Finding and Developing Tomorrow’s Leaders
Dr. Marylouise Fennell
Dr. Scott Miller
For many years, we partnered on a program for new presidents sponsored by the Council of Independent Colleges (CIC). Each year, new presidents would gather prior to CIC’s Presidents Institute to hear the sound advice of veteran presidents. Early on, we heard feedback about the lack of programs for aspiring college and university leaders. Both the CIC and the American Association of State Colleges and Universities (AASCU), along with the American Academic Leader- ship Institute (AALI), now offer outstanding leadership courses for aspiring vice presidents and presidents. These programs provide excellent overviews of the skills necessary to lead.
We urge potential vice presidents or presidents to take advantage of these extensive opportunities.
On the other hand, if you’re a junior staffer aspiring to a leadership role, here are some time-tested recommendations:
Adopt a transformational leadership style. Supervisors promote people who see opportunities for needed changes and improvement and then pursue them. A good rule of thumb is never complain about an existing issue unless you also suggest a concrete way to remedy it.
Identify a good mentor as early in your career as possible. Successful leaders from all walks of life tend to have this connection in common. Seek someone who will be honest, yet realistic and supportive. If there is no likely candidate within your own organization, look to professional or community groups.
Display an optimistic outlook. Naysayers are morale-busters, draining team energy while sapping productivity. Look for creative ways to accomplish organizational goals, rather than reasons not to do them; leaders seek innovative ways to advance despite constraints.
Demonstrate a strong work ethic. Go the extra mile. This does not necessarily mean working longer hours. Rather, it may mean stretching yourself by taking on new assignments that contribute to your team while growing your career. Emulate the model of nine-time French Open champion Rafael Nadal, who, sportswriters note, still steps into every forehand, even in practice. Find ways to add value to your own career “brand.”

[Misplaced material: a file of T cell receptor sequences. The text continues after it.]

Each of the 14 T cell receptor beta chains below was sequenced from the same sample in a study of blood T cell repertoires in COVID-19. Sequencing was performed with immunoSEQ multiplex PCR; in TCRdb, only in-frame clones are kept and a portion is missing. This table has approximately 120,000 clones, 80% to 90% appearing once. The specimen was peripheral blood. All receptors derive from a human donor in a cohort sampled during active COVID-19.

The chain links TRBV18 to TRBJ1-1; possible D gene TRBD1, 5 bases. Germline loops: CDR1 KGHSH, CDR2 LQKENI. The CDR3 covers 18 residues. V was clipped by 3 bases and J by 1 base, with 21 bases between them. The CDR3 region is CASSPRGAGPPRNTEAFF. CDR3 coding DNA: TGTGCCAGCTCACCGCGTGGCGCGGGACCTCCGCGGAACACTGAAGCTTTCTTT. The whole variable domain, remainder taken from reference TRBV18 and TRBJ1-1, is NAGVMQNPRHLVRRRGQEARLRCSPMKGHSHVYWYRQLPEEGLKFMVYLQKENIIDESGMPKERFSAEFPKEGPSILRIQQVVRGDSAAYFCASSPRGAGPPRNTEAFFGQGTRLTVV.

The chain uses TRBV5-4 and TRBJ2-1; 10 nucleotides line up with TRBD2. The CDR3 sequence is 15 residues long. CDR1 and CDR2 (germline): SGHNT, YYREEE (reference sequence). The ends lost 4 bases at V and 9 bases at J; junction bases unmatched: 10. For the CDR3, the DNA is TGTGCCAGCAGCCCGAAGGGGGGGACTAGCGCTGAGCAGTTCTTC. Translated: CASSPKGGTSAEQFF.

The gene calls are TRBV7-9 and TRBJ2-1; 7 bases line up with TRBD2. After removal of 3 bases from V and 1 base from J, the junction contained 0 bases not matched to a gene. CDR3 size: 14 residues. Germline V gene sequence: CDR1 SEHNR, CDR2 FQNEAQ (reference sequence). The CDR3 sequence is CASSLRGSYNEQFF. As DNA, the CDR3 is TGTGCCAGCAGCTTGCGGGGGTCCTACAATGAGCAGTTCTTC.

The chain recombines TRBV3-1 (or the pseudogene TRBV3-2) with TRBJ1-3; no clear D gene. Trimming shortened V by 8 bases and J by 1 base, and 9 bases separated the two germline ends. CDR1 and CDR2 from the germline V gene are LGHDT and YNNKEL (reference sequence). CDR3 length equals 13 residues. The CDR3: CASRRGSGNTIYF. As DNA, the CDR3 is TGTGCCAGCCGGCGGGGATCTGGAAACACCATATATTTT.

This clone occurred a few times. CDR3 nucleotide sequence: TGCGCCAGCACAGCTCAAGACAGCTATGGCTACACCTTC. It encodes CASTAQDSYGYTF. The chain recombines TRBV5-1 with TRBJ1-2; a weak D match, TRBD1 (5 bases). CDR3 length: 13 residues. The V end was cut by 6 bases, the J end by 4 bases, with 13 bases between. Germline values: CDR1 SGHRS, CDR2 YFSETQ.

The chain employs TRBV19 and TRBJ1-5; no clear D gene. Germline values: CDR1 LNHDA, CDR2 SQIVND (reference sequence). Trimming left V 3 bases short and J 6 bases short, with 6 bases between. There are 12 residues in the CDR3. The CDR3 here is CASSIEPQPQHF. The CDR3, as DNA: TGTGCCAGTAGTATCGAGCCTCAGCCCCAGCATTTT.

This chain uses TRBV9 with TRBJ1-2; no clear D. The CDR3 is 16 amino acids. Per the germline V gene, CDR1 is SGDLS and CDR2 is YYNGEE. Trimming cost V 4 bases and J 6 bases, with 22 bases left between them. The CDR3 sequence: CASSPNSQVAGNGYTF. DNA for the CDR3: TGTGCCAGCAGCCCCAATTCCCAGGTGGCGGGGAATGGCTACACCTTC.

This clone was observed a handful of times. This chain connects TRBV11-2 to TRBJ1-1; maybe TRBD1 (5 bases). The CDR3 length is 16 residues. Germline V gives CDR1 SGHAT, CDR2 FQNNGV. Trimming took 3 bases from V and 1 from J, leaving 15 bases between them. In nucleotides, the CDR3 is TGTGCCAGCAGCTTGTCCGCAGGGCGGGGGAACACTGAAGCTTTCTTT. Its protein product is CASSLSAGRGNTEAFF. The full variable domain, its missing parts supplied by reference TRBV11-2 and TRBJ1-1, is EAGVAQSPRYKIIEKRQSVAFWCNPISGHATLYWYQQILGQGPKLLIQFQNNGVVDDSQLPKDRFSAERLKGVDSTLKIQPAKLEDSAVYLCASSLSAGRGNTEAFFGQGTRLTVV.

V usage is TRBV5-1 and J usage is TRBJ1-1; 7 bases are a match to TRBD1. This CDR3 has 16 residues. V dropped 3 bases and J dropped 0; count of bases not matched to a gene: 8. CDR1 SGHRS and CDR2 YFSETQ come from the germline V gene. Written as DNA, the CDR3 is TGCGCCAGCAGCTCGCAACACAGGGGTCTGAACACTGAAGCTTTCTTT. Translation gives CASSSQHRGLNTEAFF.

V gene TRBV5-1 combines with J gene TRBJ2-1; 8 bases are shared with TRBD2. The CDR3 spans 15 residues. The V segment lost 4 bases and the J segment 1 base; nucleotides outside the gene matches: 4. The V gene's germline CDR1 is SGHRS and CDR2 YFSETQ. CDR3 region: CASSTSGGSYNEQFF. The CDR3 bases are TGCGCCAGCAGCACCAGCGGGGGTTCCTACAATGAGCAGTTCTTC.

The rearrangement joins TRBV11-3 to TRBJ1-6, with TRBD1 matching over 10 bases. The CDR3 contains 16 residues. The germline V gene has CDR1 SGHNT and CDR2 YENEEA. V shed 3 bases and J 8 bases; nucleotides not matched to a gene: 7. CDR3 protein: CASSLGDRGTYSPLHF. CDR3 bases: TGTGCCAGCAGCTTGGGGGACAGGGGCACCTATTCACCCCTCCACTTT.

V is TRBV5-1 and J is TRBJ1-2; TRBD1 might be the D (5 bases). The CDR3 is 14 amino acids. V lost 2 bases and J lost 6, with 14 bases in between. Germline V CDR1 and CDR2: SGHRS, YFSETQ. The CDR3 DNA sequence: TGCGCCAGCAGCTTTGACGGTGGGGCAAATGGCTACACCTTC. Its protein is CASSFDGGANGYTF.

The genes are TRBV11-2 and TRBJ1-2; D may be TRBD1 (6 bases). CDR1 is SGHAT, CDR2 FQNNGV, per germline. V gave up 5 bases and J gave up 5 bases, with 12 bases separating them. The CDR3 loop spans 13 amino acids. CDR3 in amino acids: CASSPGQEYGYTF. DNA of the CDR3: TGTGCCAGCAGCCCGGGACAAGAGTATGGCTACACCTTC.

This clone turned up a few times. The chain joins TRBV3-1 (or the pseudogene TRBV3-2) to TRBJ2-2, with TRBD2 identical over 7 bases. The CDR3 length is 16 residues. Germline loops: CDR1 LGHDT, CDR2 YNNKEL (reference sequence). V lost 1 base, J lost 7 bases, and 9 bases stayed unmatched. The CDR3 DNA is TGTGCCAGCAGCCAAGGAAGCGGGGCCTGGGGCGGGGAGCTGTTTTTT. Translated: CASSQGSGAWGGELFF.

Exhibit a positive, “can-do” attitude. Resourcefulness, flexibility and ability to prioritize are among the most valuable soft skills you can demonstrate. Senior managers appreciate junior staffers who anticipate organizational needs and get things done in a strategic fashion. Your career will soar if you can accomplish the one or two things most needed to measurably advance your institution.
Foster the well-being of others. Successful leaders look out for the overall health and vitality of the team and individual members. Birthday greetings, occasional personal congratulatory notes, and “atta-boy/girl” shout-outs all demonstrate awareness and concern. Deflect credit from yourself to other team members when appropriate. Be inclusive; always draw your circle larger rather than smaller. A good formula for being a caring listener: ask two questions of others before talking about yourself.
Capitalize on workshops and seminars on leadership offered by a variety of professional organizations, including those in your area of specialization. Many are now offered online, making participation affordable for almost all institutions. Identify one or two new strategies or skills that you can immediately utilize in your day-to-day job responsibilities.
Pursue advanced degrees and certificate programs in your areas of interest and expertise. An increasing number are now offered online, enabling you to enhance your knowledge while continuing to earn an income. If you’re interested in a vice presidency or presidency, an earned doctorate is the best credential. An array of programs focusing on different dimensions of higher education administration is available nationwide.
If you think of yourself and your career objectively as a professional “brand,” you will enhance your ability to think more strategically about your opportunities while adding value to your institution.
Dr. Scott D. Miller is President and M.M. Professor of Leadership Studies at Bethany College. He was previously President of Wesley College and Lincoln Memorial University. He is Chair of the Board of Directors of Academic Search, Inc.
Dr. Marylouise Fennell, RSM, a former president of Carlow University, is senior counsel for the Council of Independent Colleges (CIC) and principal of Hyatt-Fennell, a higher education search firm.
They have collaborated on 11 books, including “President to President: Views on Technology in Higher Education” (Volumes I-III) and “Presidential Perspectives” (Volumes I-IX). They edit the popular higher education thought series “Presidential Perspectives” (Aramark Higher Education), now in its ninth year (www.presidentialperspectives.org).